INDIANAPOLIS—In August, Roll-Royce completed a six-year, $600 million modernization of its manufacturing campus in Indianapolis. The revitalized campus is now highly efficient and will improve competitiveness in an increasingly contested marketplace for aircraft propulsion and power equipment. The energy efficiency of the buildings has also been improved significantly and will help Rolls-Royce achieve its goal of net-zero carbon emissions in operations by 2030.
“Rolls-Royce has been innovating in Indianapolis for decades to serve,” says Tom Bell, chairman and CEO of Rolls-Royce North America. “Now, we take a major technological leap into the future with facilities that are among the most advanced and efficient of any Rolls-Royce site in the world.”
“Rolls-Royce Indianapolis facilities feature brand-new advanced manufacturing equipment, new and efficient processes, increased flexibility in operations, and an enhanced ability to pivot to the future in a highly efficient manner,” adds Phil Burkholder, executive vice president for global manufacturing, assembly and test of Rolls-Royce Defense. “The new facilities also elevate digital engineering and robotics capabilities to maximize operations throughout the manufacturing campus.”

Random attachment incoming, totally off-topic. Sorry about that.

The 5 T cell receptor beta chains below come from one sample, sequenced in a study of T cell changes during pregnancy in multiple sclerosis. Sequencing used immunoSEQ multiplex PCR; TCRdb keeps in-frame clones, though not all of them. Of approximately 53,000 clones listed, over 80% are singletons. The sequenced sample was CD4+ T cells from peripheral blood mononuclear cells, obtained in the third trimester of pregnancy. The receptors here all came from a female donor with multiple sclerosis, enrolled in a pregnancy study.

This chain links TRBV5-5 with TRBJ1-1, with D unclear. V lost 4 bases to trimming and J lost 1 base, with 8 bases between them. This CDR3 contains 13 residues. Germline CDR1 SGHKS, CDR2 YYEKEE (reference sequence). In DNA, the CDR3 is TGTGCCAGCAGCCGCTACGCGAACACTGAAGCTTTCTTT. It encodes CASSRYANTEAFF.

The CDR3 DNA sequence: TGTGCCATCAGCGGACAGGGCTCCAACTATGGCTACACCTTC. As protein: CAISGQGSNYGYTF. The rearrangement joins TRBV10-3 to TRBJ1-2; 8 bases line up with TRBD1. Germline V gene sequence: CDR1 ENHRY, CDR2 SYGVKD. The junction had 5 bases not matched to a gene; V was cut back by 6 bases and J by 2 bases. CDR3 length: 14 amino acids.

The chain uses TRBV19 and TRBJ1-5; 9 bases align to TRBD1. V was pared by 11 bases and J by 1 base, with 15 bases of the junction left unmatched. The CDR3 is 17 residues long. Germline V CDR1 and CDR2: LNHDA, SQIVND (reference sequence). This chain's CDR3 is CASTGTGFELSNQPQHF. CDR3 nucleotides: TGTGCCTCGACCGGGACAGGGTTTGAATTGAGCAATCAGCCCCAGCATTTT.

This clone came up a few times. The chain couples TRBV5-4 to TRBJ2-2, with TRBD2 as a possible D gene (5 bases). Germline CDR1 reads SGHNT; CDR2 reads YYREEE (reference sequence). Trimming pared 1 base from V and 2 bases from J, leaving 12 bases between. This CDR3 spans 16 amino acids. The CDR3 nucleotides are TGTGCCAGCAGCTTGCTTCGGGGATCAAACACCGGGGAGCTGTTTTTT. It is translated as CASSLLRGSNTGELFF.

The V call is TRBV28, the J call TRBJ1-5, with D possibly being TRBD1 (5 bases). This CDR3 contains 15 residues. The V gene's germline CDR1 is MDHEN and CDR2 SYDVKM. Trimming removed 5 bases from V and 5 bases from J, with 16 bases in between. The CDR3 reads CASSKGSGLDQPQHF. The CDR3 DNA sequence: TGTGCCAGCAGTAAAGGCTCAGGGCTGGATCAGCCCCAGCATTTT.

The revitalization program began in 2015, with a vision to transform aging, World War II era manufacturing buildings into a modern and advanced manufacturing facilities. Three buildings were upgraded through a carefully orchestrated process in which new technology was designed and installed, and old manufacturing equipment was removed, even as the campus continued to deliver engines and other products without interruption.
Additionally, inefficient buildings dating to 1942 were removed, resulting in a smaller footprint but much greater manufacturing capability.
The Indianapolis campus primarily serves U.S. military customers, manufacturing engines and components for the C-130J Super Hercules, V-22 Osprey, E-2 Hawkeye, Global Hawk and Triton, F-35B Lightning II, and other military aircraft. The site also produces engines and power components for the U.S. Navy, industrial power generation, commercial aircraft, and helicopter customers.